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“Money is NOT the root of all evil. The love of money, is.”
“A dollar saved is a dollar earned.”
I am a freshman MA student in UP, and EDUC 294 is the first course I was able to take in my pursuit of being an EdTech major. Certainly enough, EDUC 294 proved to be a great way to start. Coming straight from earning my college degree, I can clearly see the difference in teaching approach as compared to college courses. In the capable hands of Professor Elenita Que, we were greatly nurtured on exploring new innovative ways towards the modern classroom while making effective use of collaborative learning.
Before I started on this course, I was already using social networking in managing my classes. Thanks to EDUC 294, I was made aware of vast new ways to further maximize the use of technology in the classroom such as Quipper. I only found out about Quipper during my EDUC 294 course; and to say the least; me and my classes are now avid and regular users of this innovative platform.
All of us were greatly encouraged on making effective presentations. I myself became more adept in the use and exploration of new presentation materials such as Prezi. It was also through this course that I was encouraged to attend the International Conference on Teacher Education 2014 last August 21-23. Not only did I learn a ton from the speakers, but I was also able to meet and connect with many other educators from the country. Needless to say, my PLN (Personal Learning Network) got a whole lot bigger.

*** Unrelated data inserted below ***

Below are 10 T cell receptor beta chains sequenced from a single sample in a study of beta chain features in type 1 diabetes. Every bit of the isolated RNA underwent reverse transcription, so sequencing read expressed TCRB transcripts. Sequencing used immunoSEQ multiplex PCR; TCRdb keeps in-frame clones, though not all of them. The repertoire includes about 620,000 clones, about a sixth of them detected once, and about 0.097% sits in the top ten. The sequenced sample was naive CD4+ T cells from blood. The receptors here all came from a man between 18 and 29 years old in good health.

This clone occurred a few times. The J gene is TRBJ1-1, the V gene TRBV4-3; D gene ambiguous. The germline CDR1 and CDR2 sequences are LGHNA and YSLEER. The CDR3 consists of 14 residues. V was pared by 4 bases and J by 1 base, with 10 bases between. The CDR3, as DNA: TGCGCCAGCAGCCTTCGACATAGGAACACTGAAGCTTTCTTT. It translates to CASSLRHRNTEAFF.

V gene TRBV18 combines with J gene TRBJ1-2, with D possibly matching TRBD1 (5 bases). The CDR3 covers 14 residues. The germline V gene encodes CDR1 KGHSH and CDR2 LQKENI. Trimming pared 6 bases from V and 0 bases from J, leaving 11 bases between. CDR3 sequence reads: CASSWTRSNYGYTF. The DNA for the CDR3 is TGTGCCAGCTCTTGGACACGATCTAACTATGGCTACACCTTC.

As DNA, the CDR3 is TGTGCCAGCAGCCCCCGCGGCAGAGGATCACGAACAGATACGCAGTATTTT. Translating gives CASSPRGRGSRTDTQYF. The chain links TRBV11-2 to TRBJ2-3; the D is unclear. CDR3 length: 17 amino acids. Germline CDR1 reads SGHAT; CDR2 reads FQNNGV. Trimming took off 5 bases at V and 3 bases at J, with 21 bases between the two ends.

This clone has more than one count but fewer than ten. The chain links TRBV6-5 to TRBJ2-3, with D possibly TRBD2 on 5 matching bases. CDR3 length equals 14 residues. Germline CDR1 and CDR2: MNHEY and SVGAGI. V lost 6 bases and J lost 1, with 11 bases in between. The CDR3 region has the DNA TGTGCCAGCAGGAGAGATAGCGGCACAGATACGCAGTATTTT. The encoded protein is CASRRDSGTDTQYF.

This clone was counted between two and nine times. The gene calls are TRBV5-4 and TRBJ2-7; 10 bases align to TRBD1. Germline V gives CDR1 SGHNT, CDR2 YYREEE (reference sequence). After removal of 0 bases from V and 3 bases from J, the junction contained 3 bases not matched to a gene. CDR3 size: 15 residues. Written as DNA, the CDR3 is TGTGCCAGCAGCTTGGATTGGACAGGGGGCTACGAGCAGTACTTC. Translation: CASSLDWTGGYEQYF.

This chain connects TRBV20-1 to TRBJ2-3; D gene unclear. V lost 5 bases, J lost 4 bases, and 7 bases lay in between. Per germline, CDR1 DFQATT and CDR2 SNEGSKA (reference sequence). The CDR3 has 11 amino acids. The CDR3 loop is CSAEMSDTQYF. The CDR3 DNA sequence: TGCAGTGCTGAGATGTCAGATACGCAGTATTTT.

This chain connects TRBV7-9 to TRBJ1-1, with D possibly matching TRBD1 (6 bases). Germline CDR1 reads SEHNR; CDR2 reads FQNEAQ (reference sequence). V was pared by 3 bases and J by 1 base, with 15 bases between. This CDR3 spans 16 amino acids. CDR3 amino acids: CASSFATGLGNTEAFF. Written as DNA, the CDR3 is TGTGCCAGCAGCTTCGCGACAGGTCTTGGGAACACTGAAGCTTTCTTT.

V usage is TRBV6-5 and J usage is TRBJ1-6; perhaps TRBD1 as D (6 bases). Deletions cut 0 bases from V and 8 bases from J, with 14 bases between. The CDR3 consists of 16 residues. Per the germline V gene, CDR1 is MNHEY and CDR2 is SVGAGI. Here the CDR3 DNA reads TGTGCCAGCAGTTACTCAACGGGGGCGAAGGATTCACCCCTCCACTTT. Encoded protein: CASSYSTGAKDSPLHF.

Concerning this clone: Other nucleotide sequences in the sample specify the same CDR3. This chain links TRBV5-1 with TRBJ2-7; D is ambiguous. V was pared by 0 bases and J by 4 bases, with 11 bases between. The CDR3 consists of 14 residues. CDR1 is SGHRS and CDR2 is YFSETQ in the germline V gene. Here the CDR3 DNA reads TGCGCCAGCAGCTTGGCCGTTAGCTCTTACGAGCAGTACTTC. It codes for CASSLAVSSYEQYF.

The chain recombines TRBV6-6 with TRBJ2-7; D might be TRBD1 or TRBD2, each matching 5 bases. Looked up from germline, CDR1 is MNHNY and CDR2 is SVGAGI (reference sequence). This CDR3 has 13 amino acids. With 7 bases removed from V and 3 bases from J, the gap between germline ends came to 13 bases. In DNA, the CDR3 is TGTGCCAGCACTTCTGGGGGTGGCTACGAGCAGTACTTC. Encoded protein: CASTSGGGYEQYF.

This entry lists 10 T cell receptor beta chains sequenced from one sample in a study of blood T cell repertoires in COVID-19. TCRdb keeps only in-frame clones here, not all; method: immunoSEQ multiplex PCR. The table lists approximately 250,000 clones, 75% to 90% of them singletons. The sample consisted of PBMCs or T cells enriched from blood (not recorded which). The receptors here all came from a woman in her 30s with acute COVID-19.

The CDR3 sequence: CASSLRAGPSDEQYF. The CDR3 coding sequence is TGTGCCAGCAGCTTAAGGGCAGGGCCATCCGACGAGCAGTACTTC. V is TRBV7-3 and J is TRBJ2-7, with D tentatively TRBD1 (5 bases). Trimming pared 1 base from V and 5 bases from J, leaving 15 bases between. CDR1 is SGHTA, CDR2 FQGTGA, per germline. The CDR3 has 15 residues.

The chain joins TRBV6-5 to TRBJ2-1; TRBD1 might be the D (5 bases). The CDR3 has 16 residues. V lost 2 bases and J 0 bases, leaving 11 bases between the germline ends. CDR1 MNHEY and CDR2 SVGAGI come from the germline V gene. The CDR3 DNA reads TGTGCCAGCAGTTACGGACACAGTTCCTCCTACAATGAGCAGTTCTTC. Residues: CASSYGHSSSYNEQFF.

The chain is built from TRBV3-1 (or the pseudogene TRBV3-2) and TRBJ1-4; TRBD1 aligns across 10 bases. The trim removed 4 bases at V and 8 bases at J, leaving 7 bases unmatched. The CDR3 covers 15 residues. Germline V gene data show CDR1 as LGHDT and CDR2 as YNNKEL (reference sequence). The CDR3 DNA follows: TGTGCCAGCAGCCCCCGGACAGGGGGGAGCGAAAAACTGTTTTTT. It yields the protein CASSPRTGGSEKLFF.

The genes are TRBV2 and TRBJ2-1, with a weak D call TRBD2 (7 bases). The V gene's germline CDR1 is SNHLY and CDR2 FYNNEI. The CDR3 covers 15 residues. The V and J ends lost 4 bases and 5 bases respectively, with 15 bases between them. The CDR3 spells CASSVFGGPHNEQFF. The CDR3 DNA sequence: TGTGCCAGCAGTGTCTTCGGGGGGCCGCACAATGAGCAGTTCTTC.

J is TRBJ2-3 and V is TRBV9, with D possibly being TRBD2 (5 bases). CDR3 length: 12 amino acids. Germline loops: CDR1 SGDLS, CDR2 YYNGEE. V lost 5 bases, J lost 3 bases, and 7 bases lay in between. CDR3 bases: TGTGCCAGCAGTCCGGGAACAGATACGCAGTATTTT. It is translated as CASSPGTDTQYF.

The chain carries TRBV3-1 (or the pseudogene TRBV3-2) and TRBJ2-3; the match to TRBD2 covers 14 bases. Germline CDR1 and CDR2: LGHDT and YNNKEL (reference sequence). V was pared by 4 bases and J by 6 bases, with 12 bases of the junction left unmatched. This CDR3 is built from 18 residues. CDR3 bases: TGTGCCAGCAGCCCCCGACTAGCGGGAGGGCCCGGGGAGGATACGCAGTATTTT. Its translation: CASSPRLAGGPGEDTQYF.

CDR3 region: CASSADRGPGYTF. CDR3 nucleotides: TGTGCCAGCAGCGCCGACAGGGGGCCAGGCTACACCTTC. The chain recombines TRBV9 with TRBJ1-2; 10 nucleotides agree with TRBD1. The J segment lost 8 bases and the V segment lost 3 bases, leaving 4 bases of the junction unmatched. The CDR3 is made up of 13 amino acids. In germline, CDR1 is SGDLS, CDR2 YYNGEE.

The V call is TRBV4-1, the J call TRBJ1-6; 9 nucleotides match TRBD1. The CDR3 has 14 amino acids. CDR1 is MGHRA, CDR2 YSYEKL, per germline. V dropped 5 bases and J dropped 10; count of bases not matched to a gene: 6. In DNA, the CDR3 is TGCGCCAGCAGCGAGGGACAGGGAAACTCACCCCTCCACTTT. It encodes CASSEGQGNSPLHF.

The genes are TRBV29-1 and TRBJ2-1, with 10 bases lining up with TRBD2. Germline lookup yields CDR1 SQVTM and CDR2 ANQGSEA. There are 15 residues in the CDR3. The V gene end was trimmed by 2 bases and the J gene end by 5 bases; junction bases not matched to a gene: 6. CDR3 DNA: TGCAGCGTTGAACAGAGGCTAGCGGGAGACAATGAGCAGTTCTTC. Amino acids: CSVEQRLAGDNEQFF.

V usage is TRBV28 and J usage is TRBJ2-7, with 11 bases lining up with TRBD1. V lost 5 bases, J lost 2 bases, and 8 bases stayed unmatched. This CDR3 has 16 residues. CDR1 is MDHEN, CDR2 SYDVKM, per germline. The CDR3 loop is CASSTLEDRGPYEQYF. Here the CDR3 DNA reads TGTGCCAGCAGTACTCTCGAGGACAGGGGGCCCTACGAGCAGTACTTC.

The use of educ190.edu20.org greatly eased the handling of the course where you never miss an update (which is a chore in classes where you rely on note taking) and most relevant resources are available online. The use of Mahara undoubtedly made me more proficient in handling and writing blog content. All in all, EDUC 294 was a great eye-opener for me and I could not have asked for more on the way it was handled. And of course, the fact that there was always delicious food inside the class didn’t hurt
The journey of our EDUC 294 course has been both challenging and invaluably informative. And to conclude this journey, we were up for another fitting challenge; a lesson study that would allow us to put what we learned into practice.
In developing our lesson study, the first step was to agree on one specific subject to cover. This was not particularly easy considering that the individuals in our group came from different teaching practices (English, Mathematics, Physics, Computers). To start, we agreed on a Science topic to cover since we have two members (out of five) on this discipline and allow us to have greater support on the lesson study. Personally, I thought a Science topic really would be a great ground to cover to its already wide base of tech materials that we can use.
For the specifics of the study, we aimed to develop conceptual understanding of science concepts through computer mediated activities. As per Teacher Joni (a Physics educator), this would be a great issue too cover considering the difficulty of conducting science experiments in actual classroom settings. In actual classrooms, not only are experiment materials limited, but working on real equipment/materials may poses hazards to students. Working on actual experiments may also bring about non-ideal environments/factors that may hinder the results and understanding of the activities. And our group believed that with a computer aided simulations for these experiments, we may be able to present ideal and controlled activities with little to no hazard to the participants.